Chapter 34, “Overactive Bladder” (pp. 545-564)
This chapter describes the causes, pathophysiology, diagnostic criteria, and evaluation of overactive bladder. It also outlines the process of initiating, administering, and managing drug treatment for this disorder.
Chapter 55, “Contraception” (pp. 959-970)
This chapter examines various methods of contraception and covers drug interactions, selecting the most appropriate agent, and monitoring patient response to contraceptions.
Chapter 56, “Menopause” (pp. 971-994)
This chapter presents various options for menopausal hormone therapy and examines the strengths and limitations of each form of therapy.
Chapter 57, “Osteoporosis” (pp. 985-994)
This chapter covers various options for treating osteoporosis. It also describes proper dosages, potential adverse reactions, and special considerations of each drug. Pharmacology Discussion And Hormone Replacement Therapy Essay Paper
BUY A PLAGIARISM-FREE PAPER HERE
Chapter 58, “Vaginitis” (pp. 995-1006)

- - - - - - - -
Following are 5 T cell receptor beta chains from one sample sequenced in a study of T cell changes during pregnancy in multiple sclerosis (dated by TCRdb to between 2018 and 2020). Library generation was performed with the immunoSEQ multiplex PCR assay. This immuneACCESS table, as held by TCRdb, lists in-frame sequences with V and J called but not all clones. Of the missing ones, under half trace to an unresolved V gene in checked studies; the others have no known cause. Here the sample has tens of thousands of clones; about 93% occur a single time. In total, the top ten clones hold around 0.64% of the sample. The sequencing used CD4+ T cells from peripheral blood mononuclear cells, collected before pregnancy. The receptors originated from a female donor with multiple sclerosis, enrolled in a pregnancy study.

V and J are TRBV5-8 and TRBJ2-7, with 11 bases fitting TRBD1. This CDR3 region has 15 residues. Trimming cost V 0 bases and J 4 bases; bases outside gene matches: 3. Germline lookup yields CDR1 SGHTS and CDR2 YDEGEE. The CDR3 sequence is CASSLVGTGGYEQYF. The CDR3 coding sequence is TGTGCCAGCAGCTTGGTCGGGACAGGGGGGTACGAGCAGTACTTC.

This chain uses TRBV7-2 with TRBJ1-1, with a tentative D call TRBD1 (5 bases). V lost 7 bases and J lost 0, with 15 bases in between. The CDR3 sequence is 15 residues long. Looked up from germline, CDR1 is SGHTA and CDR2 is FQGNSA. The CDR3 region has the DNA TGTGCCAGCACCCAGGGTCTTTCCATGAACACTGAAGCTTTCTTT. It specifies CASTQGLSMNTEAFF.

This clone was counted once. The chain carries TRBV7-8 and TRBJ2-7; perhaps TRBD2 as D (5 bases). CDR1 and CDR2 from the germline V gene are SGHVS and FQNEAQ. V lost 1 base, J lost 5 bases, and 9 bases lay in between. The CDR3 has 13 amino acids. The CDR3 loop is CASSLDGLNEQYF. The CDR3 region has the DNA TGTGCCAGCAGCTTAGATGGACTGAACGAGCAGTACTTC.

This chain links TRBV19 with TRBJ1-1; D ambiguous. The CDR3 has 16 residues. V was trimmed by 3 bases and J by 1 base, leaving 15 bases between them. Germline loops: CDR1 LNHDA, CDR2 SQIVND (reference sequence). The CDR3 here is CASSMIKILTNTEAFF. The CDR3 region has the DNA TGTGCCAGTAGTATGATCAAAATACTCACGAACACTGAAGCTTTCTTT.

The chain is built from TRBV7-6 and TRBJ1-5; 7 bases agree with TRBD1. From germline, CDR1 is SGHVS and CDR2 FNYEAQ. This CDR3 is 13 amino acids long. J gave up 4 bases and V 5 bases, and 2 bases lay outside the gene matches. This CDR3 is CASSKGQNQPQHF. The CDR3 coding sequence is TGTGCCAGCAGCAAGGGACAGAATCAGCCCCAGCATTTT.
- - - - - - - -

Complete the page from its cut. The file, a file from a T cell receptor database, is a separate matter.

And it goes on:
This chapter examines various causes of vaginitis and explores the diagnostic criteria and methods of treatment for the disorder.
Roberts, H. & Hickey, M. (2016). Managing the menopause: An update. Maturitas, 86(2016), 53-58. https://doi.org/10.1016/j.maturitas.2016.01.007
Note: Retrieved from the Walden Library databases.
This article provides an update on treatments on Vasomotor symptoms (VMS), genito-urinary syndrome of menopause (GSM), sleep disturbance, sexual dysfunction and mood disturbance are common during the menopause transition.
Lunenfeld, B., Mskhalaya, G., Zitzmann, M., Arver, S., Kalinchenko, S., Tishova, Y., &
Morgentaler, A. (2015). Recommendations on the diagnosis, treatment and monitoring of hypogonadism in men. Aging Male, 18(1), 5-15. doi: 10.3109/13685538.2015.1004049
Note: Retrieved from the Walden Library databases.
Mäkinen, J. I., & Huhtaniemi, I. (2011). Androgen replacement therapy in late-onset hypogonadism: Current concepts and controversies—A mini-review. Gerontology, 57(3), 193–202.
Note: Retrieved from the Walden Library databases.
This article examines the role of testosterone levels in the development of hypogonadism. It also explores health issues that are impacted by testosterone levels and the role of testosterone replacement therapy.
Drugs.com. (2012). Retrieved from http://www.drugs.com/
This website presents a comprehensive review of prescription and over-the-counter drugs including information on common uses and potential side effects. It also provides updates relating to new drugs on the market, support from health professionals, and a drug-drug interactions checker.